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How to Address 6 Common Dental Emergencies

Emergency dentist WangarattaA throbbing toothache waking you up in the middle of the night. A tooth that gets knocked out while play sport. These and other dental emergencies can happen anytime. At Michelson’s Dental Surgery, we provide prompt emergency care to get you out of pain and back to your busy day.

Until you can get into the office to see us, here are 6 common dental emergencies and our recommendations for addressing them:

1. Knocked-Out Tooth: It’s critical that an avulsed tooth be treated straightaway. That’s because reinsertion is possible in many cases. Try to locate your tooth immediately. Then, place it in a sealed container, wholly immersed in milk or saline. If possible, try to reinsert the tooth into the socket without forcing the tooth. Be careful not to touch or clean the roots, as doing so can damage the fibres that assist in reattachment. You just need to briefly rinse the tooth to remove any noticeable debris. For optimal results, come to our office within an hour.

2. Broken or Chipped Teeth: If only a portion of a tooth breaks off, it may be possible to affix it back into place. Find the fragment and store it in a sealed container, entirely submerged in milk or saline. Then, bring it to our office within 1-2 hours.

3. Dental Abscesses: If you have a severe toothache accompanied by swollen gums, it’s likely you have an abscessed tooth. If so, it’s essential that you have it drained. You also may experience a bitter taste in your mouth that accompanies the infection. The best treatment for an abscess is a root canal. We also may prescribe an antibiotic to decrease the pressure that’s causing the pain.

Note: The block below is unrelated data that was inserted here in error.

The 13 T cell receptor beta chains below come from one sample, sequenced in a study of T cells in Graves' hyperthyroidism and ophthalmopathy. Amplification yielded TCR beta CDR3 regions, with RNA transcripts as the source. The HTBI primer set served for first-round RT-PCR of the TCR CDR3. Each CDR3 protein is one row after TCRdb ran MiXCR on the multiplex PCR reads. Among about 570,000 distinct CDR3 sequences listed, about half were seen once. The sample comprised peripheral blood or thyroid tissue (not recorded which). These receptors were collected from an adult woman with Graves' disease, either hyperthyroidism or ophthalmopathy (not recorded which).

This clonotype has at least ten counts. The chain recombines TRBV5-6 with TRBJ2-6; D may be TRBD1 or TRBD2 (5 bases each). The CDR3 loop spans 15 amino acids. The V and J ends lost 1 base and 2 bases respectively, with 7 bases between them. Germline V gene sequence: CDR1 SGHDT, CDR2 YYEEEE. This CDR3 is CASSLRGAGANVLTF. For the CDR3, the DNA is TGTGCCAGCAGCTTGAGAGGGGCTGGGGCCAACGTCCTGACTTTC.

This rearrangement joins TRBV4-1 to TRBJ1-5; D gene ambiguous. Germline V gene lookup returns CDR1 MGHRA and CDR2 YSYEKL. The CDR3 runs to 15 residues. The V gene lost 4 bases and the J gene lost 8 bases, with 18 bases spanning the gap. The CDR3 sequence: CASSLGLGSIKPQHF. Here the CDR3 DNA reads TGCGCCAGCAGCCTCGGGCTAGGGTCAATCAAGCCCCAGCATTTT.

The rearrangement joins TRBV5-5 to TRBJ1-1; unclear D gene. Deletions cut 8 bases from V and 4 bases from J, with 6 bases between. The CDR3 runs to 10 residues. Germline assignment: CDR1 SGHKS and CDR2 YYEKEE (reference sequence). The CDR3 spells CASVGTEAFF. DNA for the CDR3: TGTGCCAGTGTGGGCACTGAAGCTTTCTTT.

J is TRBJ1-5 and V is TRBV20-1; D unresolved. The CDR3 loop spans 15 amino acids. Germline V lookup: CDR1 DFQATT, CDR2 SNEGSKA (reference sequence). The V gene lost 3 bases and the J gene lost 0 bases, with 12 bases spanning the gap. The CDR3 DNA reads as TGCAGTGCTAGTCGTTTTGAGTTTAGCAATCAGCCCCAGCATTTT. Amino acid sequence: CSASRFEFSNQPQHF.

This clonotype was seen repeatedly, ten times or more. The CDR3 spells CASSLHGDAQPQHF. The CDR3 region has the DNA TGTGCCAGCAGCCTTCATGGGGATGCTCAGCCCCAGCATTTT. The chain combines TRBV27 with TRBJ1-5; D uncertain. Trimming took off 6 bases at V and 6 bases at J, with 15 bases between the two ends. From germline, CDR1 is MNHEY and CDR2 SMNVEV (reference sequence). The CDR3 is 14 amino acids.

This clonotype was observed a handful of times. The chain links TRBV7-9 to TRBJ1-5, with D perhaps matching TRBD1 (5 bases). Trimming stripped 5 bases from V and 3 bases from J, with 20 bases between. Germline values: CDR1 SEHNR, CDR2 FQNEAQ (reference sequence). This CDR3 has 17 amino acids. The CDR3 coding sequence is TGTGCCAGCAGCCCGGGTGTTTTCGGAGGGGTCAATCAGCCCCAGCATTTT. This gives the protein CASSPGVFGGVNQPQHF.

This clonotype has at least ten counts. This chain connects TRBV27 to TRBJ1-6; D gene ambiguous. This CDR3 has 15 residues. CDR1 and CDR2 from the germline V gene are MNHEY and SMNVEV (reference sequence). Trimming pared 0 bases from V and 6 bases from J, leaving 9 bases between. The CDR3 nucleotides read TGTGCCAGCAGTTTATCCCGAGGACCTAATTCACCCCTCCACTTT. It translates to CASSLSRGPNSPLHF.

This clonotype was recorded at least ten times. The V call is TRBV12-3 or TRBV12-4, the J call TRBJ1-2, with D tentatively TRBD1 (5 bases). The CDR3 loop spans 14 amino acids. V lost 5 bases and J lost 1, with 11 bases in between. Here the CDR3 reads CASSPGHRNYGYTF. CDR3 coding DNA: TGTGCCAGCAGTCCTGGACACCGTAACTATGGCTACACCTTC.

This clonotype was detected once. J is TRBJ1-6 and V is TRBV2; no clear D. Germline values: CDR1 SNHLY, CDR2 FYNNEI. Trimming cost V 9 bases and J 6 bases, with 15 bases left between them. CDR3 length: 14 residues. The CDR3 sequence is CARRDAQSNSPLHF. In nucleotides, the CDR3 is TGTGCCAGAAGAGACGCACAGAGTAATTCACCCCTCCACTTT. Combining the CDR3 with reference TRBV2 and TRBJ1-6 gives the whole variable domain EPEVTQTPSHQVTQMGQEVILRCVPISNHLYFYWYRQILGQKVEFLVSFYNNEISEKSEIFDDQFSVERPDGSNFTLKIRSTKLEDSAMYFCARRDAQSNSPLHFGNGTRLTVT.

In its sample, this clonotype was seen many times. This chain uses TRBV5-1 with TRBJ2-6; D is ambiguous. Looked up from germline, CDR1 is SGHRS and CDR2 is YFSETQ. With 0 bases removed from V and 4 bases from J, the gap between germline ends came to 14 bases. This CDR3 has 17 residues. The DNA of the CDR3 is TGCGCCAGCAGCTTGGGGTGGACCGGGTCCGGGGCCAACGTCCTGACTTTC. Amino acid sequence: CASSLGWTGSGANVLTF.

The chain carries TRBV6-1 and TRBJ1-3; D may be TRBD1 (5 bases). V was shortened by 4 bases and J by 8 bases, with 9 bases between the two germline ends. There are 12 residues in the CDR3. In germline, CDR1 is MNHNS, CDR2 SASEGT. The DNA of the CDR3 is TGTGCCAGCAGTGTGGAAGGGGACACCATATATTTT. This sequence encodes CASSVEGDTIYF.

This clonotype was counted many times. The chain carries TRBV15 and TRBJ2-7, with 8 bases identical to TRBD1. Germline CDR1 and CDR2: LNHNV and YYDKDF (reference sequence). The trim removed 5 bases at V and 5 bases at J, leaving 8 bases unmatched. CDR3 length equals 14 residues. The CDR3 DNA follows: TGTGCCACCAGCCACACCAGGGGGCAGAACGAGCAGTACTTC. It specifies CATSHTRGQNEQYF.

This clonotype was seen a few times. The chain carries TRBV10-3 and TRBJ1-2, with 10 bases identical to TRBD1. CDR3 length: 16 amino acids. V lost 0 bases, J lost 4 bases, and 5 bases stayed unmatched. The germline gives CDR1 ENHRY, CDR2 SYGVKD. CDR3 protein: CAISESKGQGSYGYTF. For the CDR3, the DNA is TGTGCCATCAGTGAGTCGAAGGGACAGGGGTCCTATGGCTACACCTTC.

4. Damaged Dentures: Though dentures are made of durable material, they still can become damaged. While denture repair kits are available, we discourage taking a DIY approach as that could cause permanent damage to the acrylic. Instead, bring your denture to our office to determine if a repair is possible. If it isn’t, we can discuss what’s involved in having a replacement made.

5. Crown or Filling Damage: From eating sticky foods to biting into a crunchy food, restorations such as crowns and fillings can sometimes get damaged. If you have a cracked or broken crown or filling, refrain from chewing on that side of your mouth until we’ve made a repair. We can’t place a damaged filling back into a tooth. Crowns, however, can be reused in many cases. To avoid misplacing it, store your crown in a zip-top bag and bring it to our office straightaway.

6. Swelling or Bleeding: Some dental injuries are associated with the soft tissues, such as your gums, lips or cheeks. We’ll assess your tooth to make sure it’s not damaged. Then we will discuss if any small sutures are required. Until you can get into our office, apply a cold compress to the area, using firm pressure to lessen bleeding or swelling.

* Any invasive or surgical procedure may carry risks. Before moving forward, it is recommended that you seek a second opinion from an appropriately licensed medical professional.

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